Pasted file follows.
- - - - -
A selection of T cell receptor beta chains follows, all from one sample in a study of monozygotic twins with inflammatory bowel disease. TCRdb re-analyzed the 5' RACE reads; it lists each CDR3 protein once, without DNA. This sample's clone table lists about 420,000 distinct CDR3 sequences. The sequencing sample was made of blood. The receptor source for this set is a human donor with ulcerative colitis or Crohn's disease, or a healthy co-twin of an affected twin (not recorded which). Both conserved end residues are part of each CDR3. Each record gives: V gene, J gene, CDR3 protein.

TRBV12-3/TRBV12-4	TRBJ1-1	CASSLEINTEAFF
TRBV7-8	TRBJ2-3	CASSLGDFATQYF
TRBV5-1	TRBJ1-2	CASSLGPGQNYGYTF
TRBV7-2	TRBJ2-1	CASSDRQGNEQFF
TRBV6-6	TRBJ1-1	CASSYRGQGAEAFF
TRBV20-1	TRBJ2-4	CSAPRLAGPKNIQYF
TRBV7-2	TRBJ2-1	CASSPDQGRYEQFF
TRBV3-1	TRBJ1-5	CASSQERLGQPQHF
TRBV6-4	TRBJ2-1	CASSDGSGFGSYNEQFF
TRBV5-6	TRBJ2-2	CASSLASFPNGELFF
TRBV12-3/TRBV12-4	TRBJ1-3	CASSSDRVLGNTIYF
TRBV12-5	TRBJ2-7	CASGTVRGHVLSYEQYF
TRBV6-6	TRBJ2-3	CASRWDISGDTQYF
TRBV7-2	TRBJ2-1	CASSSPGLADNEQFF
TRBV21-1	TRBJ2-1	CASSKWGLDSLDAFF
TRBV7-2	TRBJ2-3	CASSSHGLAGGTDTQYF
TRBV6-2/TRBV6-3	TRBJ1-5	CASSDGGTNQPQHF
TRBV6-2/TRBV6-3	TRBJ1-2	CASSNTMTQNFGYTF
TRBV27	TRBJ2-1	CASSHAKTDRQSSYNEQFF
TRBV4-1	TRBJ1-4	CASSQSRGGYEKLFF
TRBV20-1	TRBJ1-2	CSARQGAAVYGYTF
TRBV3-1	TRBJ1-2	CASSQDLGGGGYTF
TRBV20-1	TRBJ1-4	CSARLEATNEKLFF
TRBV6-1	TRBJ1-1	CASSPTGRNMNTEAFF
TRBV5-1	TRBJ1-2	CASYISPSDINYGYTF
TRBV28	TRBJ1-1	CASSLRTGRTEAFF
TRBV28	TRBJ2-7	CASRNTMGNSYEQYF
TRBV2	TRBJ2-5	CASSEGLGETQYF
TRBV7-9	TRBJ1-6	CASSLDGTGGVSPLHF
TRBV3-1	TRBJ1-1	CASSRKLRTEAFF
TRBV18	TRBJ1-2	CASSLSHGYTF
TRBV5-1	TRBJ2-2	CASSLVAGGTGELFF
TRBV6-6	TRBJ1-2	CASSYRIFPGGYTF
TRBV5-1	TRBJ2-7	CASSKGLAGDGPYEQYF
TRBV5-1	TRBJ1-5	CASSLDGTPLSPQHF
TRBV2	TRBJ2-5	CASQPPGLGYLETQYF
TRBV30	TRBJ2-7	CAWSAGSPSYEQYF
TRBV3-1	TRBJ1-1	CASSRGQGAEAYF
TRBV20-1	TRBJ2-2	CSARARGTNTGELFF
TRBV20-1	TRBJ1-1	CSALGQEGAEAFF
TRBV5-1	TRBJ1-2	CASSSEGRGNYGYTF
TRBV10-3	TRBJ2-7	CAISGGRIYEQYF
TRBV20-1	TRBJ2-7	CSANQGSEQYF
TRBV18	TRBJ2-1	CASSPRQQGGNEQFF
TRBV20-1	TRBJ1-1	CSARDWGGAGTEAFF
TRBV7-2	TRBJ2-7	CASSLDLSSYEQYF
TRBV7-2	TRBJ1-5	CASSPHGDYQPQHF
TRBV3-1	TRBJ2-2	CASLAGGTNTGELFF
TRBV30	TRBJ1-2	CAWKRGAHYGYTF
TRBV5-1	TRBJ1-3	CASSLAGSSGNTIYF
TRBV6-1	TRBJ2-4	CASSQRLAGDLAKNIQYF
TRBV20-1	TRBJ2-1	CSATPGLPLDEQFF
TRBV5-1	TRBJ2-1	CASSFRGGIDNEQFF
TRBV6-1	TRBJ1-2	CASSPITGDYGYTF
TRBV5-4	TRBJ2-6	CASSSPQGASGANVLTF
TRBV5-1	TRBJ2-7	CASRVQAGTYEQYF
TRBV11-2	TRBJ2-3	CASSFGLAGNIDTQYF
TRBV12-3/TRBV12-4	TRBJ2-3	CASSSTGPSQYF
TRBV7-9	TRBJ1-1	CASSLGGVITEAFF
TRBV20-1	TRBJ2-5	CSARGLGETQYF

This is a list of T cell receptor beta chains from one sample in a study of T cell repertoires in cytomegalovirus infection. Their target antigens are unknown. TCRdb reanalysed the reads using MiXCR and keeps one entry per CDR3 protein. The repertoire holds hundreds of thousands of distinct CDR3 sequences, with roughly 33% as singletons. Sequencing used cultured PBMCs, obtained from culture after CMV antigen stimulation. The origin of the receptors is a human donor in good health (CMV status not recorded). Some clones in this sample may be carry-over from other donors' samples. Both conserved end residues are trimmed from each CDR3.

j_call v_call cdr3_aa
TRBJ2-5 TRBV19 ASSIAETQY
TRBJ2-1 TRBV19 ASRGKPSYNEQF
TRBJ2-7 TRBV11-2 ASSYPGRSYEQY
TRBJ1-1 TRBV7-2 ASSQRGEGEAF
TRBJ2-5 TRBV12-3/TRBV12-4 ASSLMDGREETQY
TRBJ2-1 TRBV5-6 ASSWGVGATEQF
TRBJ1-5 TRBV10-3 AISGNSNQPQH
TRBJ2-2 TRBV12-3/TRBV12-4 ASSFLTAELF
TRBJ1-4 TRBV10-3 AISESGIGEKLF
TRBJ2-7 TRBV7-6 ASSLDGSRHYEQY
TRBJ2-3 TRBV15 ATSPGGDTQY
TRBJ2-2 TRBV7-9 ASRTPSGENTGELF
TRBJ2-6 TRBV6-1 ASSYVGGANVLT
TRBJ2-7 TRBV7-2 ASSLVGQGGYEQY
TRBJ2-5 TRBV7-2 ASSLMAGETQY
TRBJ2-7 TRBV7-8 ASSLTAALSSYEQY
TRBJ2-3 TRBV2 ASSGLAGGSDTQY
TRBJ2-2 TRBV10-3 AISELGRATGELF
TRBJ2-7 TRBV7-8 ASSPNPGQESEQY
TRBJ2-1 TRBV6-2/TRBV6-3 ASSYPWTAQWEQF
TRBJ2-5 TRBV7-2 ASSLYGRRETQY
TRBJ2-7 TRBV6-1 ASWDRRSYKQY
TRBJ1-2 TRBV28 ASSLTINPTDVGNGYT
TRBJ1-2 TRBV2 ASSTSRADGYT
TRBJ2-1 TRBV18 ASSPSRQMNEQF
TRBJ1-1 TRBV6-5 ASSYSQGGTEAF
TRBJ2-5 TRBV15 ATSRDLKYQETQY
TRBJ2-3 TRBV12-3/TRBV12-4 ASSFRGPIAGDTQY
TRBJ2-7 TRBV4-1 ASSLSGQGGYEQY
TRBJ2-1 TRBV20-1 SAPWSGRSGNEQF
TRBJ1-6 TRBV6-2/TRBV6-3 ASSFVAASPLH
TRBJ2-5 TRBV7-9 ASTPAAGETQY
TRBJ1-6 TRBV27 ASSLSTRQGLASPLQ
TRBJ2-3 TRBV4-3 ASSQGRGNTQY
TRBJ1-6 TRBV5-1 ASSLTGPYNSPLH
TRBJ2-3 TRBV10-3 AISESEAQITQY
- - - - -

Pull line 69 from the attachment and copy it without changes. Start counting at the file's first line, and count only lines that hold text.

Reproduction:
TRBJ2-1 TRBV5-6 ASSWGVGATEQF